The Large Hadron Collider has been resurrected this past Easter weekend, which seems a bit fitting. It was shut down for two years back in February 2013, but now the biggest particle accelerator is back up and running. That doens’t mean it’s necessarily at full power, according to Paul Collier, the head of beams at CERN. It’ll take two months to get the LHC to the point where it can collect collision data and perform the actual experiments.
“It’s not like flipping a switch, that’s for sure,” Collier says.CERN’s physicists first have to increase the machine’s energy over time. “We’re talking early to mid-June, when we can take the first high energy data, [but] at this stage the collision rate will be fairly low,” he says. “The next stage, which is done in parallel with data taking, is to steadily increase the number of protons.”
Increasing the proton number means increasing the collision rate inside the machine, and the temperature as well. By the end of 2015, the particle beam’s energy inside the LHC will reach its peak, which has actually never happened with a particle accelerator before.
For those who don’t know, The Large Hadron Collider (LHC) is a $10 billion particle accelerator in Geneva, Switzerland. Its operation led to the discovery of the Higgs Boson back in 2012. That particular finding filled in a gap of something like forty years of searching for the finished Standard Model of particle physics, one of physics’ most important theories.
However, the Standard Model is still incomplete.
There’s another theory called supersymmetry, which suggests there is an undiscovered partner particle for every particle in the Standard Model. Those proposed particles are among those that scientists at CERN want to find now that this particle accelerator is back online. One particle they want to find is called a “dark matter particle.” For those who don’t know, dark matter is a mystery, neither deflects or absorbs light, and takes up 26% of the universe. Because of the changes that were made at the LHC, researchers now believe it might be possible to create the particle that makes up dark matter and figure out how to detect it. The theories aren’t just limited to particles either: they’re also going to be looking for weird exotic phenomena, like tiny black holes and rolled up dimensions, both of which are things that sound like sci-fi terminology but are actually real phenomena.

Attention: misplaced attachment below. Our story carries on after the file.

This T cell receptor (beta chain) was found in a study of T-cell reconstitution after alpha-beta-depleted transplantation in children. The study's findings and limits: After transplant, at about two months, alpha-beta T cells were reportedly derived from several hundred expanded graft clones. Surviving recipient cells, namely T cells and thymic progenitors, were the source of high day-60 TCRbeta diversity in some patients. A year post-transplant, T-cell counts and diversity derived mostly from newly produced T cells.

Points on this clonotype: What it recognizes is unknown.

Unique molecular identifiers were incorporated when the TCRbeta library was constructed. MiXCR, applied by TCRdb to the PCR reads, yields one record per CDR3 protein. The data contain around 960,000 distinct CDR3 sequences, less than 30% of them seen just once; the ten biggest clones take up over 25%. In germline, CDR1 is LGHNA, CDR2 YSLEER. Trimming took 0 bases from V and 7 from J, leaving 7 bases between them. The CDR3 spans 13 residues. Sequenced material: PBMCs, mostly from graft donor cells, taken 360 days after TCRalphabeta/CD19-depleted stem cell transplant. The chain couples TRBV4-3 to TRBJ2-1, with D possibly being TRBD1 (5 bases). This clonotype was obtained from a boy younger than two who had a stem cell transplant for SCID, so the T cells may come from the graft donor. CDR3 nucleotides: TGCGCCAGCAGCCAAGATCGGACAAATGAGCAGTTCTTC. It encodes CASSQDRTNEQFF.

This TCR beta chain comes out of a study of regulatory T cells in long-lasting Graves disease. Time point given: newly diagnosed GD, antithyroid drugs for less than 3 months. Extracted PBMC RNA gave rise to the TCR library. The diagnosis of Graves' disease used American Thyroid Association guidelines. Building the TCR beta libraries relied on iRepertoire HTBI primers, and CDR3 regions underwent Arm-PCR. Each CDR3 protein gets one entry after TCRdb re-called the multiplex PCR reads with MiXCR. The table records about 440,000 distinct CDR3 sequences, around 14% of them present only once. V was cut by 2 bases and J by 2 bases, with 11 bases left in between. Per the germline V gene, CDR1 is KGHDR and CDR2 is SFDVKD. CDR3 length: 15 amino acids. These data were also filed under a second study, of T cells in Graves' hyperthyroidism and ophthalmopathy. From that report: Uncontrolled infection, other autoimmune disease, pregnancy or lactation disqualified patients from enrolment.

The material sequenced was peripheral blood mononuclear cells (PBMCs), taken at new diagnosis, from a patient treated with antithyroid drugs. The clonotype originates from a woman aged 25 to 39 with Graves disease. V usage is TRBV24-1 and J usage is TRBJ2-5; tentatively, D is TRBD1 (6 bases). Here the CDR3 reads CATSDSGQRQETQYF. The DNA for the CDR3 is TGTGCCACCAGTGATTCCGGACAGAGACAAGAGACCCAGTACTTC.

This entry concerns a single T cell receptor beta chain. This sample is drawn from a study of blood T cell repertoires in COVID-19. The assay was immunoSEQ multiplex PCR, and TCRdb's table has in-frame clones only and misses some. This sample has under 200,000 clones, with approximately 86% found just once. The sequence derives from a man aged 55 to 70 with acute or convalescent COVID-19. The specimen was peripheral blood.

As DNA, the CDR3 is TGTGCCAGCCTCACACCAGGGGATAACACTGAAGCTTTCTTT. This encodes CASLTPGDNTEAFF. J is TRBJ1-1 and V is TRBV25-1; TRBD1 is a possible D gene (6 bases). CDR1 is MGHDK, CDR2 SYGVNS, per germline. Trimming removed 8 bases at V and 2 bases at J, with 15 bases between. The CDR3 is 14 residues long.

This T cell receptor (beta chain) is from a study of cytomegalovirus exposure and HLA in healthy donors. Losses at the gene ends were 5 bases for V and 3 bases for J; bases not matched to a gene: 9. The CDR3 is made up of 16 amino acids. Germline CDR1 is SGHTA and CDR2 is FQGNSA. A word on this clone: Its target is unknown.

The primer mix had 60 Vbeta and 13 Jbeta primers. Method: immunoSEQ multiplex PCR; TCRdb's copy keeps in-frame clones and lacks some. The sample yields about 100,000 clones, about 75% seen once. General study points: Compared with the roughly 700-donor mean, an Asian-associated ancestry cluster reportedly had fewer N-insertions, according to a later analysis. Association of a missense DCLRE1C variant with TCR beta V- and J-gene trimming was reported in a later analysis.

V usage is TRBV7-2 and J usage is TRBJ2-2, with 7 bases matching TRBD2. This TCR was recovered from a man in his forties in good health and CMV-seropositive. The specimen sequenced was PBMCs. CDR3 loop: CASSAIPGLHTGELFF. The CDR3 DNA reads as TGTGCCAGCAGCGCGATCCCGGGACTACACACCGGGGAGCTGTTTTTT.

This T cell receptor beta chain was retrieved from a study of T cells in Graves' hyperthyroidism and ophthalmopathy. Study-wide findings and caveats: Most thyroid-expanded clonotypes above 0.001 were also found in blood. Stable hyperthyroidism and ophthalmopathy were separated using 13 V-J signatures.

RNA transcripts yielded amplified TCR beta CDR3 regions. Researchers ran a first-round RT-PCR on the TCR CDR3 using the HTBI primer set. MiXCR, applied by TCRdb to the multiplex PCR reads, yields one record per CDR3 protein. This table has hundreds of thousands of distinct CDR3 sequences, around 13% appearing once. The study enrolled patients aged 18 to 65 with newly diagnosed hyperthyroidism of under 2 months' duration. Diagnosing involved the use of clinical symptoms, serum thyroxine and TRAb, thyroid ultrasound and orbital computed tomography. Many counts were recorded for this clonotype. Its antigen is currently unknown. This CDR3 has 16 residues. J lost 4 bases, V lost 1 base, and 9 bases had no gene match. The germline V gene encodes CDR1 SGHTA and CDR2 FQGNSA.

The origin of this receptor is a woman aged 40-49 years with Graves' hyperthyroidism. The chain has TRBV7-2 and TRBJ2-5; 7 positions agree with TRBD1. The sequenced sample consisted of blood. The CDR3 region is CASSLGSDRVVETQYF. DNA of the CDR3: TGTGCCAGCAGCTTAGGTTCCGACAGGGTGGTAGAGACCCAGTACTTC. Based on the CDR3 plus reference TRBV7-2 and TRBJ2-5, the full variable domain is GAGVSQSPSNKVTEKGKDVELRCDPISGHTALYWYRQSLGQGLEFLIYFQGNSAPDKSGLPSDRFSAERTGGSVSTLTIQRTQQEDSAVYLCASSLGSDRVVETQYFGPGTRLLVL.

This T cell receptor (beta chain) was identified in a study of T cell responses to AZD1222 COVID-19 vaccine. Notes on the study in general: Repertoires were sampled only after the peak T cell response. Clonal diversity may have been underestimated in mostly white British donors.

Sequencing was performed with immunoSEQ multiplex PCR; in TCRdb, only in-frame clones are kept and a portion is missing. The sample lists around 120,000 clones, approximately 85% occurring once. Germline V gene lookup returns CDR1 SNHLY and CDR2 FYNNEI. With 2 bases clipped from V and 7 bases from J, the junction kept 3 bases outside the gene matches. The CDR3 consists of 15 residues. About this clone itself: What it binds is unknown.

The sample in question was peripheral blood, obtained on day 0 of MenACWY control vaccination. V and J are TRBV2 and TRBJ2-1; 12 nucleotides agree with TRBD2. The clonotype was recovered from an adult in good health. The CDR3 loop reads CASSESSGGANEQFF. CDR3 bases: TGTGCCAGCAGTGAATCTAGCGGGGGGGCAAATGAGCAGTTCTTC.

The Large Hadron Collider was shut down back in 2013 because there were ten thousand electrical interconnections between the supercooled magnets of the machine that needed reinforcing.
“We basically spent two years reinforcing these junctions, such that they can withstand anything that we can throw at them in terms of the energy of the machine,” Collier says.
The last few months have been spent trying to cool the machine down. The LHC operates at 1.9 Kelvin, or -456 Fahrenheit. They also wanted to make sure there weren’t any electrical issues.
“What we’ve put together is almost a new machine,” Collier says. “And, of course, we’re also booting it into a new regime in terms of the power of the machine — the energy at which the beams collide.” Because of the changes that the scientists made, the LHC is now 60 percent more powerful than it was in 2012. “Nobody has ever been here before, so that in itself is very exciting.”
Some of this stuff can fly over the average person’s head, and the rest of it can fly way over, but needless to say, this is some incredible stuff happening here. Stay tuned for a primer on the LHC and the Higgs Boson soon!
[via The Verge]